title: Internet Explorer Automation with WatIN link: http://sev17.com/2009/09/01/internet-explorer-automation-with-watin/ author: Chad Miller description: post_id: 9977 created: 2009/09/01 10:14:00 created_gmt: 2009/09/01 14:14:00 comment_status: open post_name: internet-explorer-automation-with-watin status: publish post_type: post

Internet Explorer Automation with WatIN

At my workplace I use an IT Service Desk application, called well, “Service Desk” from CA. The system is web-based and provides various queues for Change Orders, Requests and Incidents. Service Desk is used as used as workflow system instead of email. I’m sure this is a pretty common practice for many large IT shops, although they may use a different application. The Service Desk application is one the applications I like to keep open all day, however there is a 60 minute inactivity timeout. By doing any activity within a 60 minute timeframe you avoid timing out, even something simple like clicking an update count button.

So, I thought I would create a PowerShell that would click an update count button every 50 mintues. I’ve done some scripting using Internet Explorer COM automation and PowerShell. This involves creating an  InternetExplorer.Application object and reading through the page source to find the HTML elements I want to select. I soon discovered issues pragmatically getting to the button through this technique due to Service Desk’s heavy used of nested frames within nested frames. I decided to go another route using WaitINWaitIN Recorder and PowerShell.

Joel Bennet has a post on Using PowerShell and WatiN, which I found helpful. Although I did not use the functions he created, his post provides a quick introduction to PowerShell and WaitIN.  Running WaitIN requires starting PowerShell in STA mode, so this is a PowerShell V2 only script. To start PowerShell in STA mode run:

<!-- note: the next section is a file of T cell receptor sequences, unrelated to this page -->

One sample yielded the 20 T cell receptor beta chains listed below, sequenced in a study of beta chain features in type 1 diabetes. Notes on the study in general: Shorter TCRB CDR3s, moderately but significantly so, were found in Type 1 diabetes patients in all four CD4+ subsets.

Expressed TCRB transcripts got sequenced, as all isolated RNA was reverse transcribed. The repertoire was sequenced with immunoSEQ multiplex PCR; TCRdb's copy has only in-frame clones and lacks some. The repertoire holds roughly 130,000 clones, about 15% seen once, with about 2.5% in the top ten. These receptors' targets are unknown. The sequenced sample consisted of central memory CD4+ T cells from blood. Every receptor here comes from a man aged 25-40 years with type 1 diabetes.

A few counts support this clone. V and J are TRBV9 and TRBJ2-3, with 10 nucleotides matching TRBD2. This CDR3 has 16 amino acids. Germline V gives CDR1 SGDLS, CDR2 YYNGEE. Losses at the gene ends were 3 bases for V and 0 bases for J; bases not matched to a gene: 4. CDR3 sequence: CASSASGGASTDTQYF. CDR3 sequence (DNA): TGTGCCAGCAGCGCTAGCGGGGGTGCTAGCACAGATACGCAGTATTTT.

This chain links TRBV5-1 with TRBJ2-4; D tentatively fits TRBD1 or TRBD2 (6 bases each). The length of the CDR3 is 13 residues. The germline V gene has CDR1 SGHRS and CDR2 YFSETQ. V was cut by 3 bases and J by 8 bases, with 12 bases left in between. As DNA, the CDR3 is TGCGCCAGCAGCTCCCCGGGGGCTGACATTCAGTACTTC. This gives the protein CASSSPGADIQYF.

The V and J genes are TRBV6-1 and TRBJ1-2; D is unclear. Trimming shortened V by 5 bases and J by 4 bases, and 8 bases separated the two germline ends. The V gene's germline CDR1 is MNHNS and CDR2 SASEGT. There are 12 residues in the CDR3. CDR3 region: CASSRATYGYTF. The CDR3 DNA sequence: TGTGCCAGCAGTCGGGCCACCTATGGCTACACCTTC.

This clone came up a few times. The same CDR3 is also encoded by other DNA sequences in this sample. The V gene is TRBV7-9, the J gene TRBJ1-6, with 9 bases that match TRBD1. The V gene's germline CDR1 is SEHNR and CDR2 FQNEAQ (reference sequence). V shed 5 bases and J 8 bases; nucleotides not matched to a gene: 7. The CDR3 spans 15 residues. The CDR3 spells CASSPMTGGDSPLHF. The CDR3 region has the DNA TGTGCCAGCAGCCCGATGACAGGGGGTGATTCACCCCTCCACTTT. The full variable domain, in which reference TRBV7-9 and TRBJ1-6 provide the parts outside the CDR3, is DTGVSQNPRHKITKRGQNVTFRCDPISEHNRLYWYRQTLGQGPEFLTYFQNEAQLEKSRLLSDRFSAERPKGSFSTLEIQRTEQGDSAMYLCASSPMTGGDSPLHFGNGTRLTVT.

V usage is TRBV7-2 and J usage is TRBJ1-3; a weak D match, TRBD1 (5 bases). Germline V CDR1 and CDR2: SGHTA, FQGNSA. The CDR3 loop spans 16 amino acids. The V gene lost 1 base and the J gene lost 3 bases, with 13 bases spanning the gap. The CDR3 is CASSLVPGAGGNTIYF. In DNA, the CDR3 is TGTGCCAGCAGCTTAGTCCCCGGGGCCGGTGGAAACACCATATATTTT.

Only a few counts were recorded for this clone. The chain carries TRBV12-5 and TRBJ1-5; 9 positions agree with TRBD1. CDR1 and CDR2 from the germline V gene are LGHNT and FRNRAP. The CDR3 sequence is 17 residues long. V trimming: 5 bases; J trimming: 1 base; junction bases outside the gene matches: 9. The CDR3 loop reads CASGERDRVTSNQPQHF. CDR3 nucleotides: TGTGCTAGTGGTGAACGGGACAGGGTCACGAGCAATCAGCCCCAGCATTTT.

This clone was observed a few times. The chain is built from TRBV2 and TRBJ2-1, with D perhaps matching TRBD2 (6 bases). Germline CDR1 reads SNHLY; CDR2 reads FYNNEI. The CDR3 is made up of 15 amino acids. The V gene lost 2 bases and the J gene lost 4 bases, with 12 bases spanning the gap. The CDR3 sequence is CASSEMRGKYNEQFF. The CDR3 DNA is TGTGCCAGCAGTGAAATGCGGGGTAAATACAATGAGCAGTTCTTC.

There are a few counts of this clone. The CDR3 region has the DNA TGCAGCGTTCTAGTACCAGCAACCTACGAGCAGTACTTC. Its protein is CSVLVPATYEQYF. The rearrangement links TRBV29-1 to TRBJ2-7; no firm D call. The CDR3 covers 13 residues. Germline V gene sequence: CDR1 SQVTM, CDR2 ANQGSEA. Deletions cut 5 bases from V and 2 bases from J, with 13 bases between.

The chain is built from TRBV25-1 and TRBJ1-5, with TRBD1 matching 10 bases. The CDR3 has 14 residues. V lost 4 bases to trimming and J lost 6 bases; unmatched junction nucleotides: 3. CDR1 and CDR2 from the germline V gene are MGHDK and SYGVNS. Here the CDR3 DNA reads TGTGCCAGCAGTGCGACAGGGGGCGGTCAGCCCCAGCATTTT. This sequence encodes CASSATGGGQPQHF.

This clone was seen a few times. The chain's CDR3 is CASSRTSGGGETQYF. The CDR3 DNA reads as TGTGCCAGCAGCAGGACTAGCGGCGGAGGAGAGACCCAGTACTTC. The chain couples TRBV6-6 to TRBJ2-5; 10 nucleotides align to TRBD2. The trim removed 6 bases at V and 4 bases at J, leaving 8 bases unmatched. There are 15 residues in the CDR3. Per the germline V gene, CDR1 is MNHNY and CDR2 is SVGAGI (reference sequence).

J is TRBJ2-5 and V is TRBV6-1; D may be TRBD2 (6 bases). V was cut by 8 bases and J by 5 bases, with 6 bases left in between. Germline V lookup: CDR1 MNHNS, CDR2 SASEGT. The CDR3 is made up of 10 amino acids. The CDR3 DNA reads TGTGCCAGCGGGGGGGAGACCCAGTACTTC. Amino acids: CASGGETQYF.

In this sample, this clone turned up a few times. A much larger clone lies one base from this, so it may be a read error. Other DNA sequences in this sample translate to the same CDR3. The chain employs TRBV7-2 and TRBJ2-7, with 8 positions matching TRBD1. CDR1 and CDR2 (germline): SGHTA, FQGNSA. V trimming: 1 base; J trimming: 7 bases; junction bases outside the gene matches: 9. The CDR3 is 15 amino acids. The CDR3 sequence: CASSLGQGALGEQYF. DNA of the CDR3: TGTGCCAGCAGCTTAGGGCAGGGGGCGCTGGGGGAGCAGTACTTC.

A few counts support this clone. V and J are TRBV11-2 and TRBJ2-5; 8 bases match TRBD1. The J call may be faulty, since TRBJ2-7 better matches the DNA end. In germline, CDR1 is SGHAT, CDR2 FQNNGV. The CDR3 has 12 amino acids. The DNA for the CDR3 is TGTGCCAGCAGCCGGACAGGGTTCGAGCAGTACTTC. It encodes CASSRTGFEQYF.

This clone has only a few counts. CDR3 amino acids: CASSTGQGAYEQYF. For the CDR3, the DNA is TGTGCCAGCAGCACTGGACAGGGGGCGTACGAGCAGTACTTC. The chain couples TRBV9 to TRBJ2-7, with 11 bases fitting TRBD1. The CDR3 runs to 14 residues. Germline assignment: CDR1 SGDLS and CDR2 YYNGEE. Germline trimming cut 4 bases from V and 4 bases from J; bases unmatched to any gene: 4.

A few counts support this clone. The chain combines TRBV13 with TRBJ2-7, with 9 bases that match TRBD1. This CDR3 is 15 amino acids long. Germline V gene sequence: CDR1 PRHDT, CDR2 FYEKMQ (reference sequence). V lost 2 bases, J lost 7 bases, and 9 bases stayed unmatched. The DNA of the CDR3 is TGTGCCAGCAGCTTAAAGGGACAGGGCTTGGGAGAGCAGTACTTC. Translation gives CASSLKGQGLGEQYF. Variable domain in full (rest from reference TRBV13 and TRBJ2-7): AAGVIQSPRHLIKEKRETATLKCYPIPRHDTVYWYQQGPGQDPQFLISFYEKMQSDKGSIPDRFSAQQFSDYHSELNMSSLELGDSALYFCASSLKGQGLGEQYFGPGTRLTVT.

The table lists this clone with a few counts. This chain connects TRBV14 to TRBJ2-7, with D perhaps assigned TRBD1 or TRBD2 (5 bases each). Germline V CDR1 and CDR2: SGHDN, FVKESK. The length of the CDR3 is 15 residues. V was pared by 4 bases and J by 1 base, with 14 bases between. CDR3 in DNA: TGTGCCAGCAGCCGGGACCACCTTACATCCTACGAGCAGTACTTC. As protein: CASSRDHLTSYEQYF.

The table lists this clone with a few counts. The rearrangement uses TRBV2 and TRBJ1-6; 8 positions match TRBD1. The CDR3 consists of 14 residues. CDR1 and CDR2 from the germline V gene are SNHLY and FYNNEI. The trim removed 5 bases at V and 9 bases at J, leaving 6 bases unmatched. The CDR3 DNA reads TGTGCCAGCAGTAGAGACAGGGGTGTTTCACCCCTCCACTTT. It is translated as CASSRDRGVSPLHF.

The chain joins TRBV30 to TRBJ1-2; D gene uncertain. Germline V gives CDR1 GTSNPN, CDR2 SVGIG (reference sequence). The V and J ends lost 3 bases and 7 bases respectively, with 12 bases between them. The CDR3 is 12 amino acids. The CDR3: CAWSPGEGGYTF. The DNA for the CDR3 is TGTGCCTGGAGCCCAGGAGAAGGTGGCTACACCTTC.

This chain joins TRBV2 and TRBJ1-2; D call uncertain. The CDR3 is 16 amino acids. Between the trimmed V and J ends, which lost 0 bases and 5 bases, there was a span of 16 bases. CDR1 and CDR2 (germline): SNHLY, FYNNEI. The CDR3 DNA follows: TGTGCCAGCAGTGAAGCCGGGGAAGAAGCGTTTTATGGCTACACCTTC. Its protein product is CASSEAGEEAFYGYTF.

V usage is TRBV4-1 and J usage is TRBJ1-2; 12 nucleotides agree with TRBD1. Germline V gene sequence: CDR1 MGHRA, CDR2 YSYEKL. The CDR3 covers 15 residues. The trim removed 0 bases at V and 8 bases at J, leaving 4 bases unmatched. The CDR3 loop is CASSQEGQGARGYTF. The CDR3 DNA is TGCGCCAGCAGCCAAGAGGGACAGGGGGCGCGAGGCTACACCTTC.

powershell.exe -STA

Getting Started

  1. Download WatIN
  2. Install WatIN Recorder

Usually working with PowerShell you’ll create an object and explore it’s property and methods, however in this case trying to find the button name was a little difficult. This is where WatIN Recorder helps out. After you’ve installed WatIN Recorder, run as a Administrator and navigate to the URL you want to automate:

Next click the record button and click the HTML element you want to automate. Then stop the WatIN recorder and click copy code to clipboard icon. This will produce some C# code that just needs to be translated into PowerShell:

// Windows WatiN.Core.IE window = new WatiN.Core.IE(); // Frames Frame frame_sd_scoreboard = window.Frame(Find.ByName(“sd”) && Find.ByName(“scoreboard”)); // Model Element __imgBtn0_button = frame_sd_scoreboard.Element(Find.ByName(“imgBtn0_button”)); // Code __imgBtn0_button.Click(); window.Dispose();

So, I now know the name of the button and that it is 3 frames deep. A little WatIN object exploration later, I came up with the follow script, which clicks a button every 50 mintues.

#Requires -version 2.0 #powershell.exe -STA [Reflection.Assembly]::LoadFrom( “$ProfileDirLibrariesWatiN.Core.dll” ) out-null $ie = new-object WatiN.Core.IE(“https://sd.acme.com/CAisd/pdmweb.exe”) $scoreboard = $ie.frames foreach {$_.frames } where {$_.name -eq ‘sd’}   foreach {$_.frames } where {$_.name -eq ‘scoreboard’} $button = $scoreboard.Element(“imgBtn0_button”) while ($true) { $button.Click() #Sleep for 50 minutes [System.Threading.Thread]::Sleep(3000000) }